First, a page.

Don’t forget the Dreamers

“We are all dreamers.”

That is what speaker Valérie Berta-Torales said at the Rally for Dreamers in Columbia, Missouri — a rally I was lucky enough to attend Sunday.

A Dreamer, in legal terms, is someone who came to the United States illegally as a minor and has been able to, under the Obama-era Deferred Action for Childhood Arrivals remain in the US under a renewable two-year period free from risk of deportation.

A dreamer, in pull-yourself-up-by-your-bootstraps social terms, is an ambitious person who wants to make a better life for themselves.

By saying we are all dreamers, Berta-Torales proposed a question to those blinded by their privilege of being born in the United States — don’t we all, in the end, want to make a better life for ourselves? Don’t we all have aspirations and dreams?

This makes me wonder, if we all have these dreams, why are only some allowed to pursue them? Why deny some people the pursuit of those dreams because they didn’t win the birth lottery?

Anti-immigration rhetoric in our current administration is full of hypocrisy. The US government can’t cling to their “American dream” ideologies yet simultaneously deny certain people the ability to make better lives for themselves by living in this country. They can’t tell the poor they aren’t working hard enough and don’t have enough drive or ambition while simultaneously denying immigrants, refugees and Dreamers the chance to make a better life for themselves by coming and working here.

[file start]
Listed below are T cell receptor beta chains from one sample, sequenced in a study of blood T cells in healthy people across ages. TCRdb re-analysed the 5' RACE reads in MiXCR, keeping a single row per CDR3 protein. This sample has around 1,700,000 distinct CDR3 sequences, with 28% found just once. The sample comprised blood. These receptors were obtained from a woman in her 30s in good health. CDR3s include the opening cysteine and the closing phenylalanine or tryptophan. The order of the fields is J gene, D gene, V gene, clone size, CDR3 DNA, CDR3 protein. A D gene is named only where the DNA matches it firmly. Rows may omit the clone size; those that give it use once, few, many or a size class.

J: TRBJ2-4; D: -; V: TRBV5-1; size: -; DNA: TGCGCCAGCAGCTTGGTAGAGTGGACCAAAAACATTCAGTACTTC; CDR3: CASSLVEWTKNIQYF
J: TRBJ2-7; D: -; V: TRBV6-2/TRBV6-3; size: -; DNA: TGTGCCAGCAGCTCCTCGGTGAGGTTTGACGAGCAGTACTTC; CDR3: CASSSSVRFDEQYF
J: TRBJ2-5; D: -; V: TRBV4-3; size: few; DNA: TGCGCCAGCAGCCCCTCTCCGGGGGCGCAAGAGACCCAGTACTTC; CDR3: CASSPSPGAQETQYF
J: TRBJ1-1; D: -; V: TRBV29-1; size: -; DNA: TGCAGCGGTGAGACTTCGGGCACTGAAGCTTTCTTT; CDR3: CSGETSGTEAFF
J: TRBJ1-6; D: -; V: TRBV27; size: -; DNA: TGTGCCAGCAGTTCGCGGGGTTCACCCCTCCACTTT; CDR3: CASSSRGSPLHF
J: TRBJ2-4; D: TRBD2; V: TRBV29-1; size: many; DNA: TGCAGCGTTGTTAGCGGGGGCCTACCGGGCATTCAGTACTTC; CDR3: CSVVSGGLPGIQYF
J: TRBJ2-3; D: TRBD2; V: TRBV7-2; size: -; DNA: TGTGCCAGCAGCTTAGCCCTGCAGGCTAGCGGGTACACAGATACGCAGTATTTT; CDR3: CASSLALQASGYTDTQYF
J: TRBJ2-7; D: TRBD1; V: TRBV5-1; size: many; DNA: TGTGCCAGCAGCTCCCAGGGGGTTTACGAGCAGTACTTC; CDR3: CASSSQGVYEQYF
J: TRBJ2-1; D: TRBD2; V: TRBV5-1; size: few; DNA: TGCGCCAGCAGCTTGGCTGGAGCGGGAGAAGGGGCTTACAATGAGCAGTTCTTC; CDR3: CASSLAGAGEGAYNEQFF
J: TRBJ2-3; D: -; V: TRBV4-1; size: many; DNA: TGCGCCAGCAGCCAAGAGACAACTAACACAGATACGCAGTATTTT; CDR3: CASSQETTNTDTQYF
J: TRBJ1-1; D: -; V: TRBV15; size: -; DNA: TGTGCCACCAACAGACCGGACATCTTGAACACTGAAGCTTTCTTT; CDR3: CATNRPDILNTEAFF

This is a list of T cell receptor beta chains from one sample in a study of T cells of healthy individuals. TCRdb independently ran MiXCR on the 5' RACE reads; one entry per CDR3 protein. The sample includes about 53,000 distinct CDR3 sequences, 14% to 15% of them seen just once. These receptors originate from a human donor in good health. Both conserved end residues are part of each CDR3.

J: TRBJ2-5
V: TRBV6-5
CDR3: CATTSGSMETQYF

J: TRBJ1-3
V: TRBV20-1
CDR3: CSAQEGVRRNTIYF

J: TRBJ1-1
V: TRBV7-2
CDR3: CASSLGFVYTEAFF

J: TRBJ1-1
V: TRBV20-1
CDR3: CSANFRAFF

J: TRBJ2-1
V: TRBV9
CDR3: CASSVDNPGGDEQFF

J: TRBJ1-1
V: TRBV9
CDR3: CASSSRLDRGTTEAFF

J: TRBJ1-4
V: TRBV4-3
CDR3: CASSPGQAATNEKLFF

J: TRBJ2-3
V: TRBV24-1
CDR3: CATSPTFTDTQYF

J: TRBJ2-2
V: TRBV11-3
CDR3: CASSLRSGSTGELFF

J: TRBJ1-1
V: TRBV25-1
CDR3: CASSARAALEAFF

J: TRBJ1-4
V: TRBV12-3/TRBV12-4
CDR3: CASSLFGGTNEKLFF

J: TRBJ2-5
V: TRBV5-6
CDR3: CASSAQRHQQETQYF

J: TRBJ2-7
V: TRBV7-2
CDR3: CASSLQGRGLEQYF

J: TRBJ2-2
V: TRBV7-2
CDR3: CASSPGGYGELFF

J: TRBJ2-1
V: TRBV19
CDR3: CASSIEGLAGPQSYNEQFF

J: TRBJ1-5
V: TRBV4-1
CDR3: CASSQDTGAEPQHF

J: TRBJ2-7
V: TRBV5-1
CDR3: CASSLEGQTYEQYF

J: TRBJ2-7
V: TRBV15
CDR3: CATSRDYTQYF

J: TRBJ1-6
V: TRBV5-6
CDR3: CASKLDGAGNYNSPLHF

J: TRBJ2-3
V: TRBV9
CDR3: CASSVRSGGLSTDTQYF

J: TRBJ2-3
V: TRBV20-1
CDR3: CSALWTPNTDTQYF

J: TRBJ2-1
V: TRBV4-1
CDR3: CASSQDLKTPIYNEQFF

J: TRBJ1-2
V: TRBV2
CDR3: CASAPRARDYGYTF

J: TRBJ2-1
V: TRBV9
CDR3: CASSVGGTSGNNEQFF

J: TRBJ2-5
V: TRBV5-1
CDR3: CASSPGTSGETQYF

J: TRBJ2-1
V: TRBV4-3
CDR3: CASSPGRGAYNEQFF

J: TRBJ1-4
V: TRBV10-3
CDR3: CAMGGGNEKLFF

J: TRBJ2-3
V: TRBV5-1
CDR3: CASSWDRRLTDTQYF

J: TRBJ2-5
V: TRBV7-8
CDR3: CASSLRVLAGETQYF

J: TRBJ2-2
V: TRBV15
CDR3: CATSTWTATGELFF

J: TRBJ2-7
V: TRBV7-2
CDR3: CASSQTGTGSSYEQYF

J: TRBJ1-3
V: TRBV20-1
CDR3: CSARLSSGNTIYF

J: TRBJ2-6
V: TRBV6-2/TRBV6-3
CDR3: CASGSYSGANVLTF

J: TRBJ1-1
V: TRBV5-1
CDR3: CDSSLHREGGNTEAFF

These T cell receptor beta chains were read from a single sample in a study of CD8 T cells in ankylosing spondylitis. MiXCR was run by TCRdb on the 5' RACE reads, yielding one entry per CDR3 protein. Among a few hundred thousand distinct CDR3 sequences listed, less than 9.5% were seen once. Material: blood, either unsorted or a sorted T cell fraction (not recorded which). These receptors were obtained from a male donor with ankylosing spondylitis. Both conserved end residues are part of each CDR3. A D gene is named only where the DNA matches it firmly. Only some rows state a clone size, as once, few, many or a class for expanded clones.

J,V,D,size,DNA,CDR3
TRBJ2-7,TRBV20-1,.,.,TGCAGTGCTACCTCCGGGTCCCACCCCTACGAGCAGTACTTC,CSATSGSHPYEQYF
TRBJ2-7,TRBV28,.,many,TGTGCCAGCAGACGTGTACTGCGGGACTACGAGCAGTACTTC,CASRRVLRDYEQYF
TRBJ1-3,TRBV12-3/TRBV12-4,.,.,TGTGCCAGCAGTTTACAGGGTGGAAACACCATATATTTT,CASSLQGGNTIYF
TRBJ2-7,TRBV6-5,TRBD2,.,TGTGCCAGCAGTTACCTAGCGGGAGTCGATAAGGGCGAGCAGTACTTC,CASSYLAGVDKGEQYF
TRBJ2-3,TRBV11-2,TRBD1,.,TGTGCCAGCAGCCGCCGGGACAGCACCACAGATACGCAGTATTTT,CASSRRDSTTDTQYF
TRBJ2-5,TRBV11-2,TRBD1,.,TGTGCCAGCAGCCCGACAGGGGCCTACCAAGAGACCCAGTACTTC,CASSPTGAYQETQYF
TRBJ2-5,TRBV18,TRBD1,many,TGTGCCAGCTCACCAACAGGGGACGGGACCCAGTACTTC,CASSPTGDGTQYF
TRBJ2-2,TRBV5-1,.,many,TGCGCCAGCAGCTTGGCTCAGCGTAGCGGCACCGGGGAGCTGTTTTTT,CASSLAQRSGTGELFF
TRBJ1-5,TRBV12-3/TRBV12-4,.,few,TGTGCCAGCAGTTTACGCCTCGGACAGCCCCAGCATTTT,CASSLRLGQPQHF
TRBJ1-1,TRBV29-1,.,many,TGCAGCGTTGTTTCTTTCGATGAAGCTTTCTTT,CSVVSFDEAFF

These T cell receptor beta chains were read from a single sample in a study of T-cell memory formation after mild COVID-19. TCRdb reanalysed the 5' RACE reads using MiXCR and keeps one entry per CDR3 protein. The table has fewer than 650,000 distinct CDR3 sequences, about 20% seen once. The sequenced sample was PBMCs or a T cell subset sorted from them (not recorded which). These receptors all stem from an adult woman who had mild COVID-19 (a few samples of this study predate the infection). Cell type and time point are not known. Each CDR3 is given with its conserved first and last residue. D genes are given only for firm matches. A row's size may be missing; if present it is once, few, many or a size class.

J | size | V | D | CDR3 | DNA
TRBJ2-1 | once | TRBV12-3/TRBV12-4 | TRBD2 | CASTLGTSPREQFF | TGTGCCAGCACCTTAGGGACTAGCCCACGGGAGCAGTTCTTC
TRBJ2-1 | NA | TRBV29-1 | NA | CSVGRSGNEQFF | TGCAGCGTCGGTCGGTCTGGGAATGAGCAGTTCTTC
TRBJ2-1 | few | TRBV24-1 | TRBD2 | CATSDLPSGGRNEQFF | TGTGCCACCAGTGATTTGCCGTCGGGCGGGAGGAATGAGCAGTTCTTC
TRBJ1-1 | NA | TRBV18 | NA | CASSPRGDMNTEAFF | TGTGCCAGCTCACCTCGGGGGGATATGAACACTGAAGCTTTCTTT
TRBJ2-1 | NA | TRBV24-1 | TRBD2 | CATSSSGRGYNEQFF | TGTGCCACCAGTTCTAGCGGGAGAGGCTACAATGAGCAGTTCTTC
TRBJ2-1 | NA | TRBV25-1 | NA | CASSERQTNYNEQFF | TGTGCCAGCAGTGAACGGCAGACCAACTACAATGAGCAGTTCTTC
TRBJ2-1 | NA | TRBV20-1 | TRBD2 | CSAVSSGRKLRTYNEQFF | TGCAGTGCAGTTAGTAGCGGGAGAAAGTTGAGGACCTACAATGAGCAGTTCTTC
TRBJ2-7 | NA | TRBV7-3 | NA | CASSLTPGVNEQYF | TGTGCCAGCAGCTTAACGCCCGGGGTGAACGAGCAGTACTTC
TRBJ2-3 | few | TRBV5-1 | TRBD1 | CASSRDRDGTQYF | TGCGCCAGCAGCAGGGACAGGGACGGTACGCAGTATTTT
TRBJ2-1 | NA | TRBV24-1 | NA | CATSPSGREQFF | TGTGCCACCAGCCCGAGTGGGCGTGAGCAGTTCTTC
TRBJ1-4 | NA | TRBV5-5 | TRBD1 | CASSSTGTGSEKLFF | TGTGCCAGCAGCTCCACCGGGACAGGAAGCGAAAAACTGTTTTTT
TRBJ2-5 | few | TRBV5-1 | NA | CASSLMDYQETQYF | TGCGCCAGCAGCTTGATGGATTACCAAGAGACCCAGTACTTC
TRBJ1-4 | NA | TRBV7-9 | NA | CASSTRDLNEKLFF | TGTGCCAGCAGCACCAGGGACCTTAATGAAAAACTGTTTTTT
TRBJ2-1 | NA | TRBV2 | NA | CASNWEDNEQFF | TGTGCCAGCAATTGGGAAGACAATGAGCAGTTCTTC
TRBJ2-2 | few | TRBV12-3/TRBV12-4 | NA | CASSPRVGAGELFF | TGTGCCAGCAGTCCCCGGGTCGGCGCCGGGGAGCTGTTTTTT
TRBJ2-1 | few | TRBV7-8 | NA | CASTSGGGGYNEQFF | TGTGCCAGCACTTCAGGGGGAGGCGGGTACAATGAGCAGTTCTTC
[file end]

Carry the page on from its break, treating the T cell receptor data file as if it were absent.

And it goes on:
President Donald Trump administration’s false narratives based on ethnocentric lies are about to have very real consequences.

DACA recipients’ two-year contracts will need to be renewed March 5, and last September Trump said he will not renew them and deportations of Dreamers are going to begin, according to a Feb. 16 NPR article. Whether this will actually happen or not is still unclear because of circuit court cases pushing back against these actions to buy more time for DREAMers, also according to NPR.

Mid-Missouri advocacy group CoMo for Progress estimates there are roughly 4,000 Dreamers in Missouri and according to a Jan. 23 Washington Post article there are about 3.6 million in the United States. I worry the Dreamers are becoming increasingly unsettled as they wonder if they will be able to stay here to further their education and careers.

I think it is unacceptable to leave Dreamers, our own people, waiting in limbo as they are left to wonder whether they will be stripped from their families and homes and sent to where the powers that be no longer have to deal with them.

If you, too, think this is unacceptable, call your representatives and tell them you not only want to keep DACA as a program for Dreamers but that you want Congress to create a detailed plan of support for this group of millions of people. Millions of dreamers, in every since of the word. At the end of the day, aren’t we all just trying to make a few of our dreams become realities?

The legislators can be reached at the following numbers — Sen. Roy Blunt at (202) 224-5721, Sen. Claire McCaskill at (202) 224-6154, Rep. Vicky Hartzler at (202) 225-2876 and Rep. Blaine Luetkemeyer at (202) 225-2956.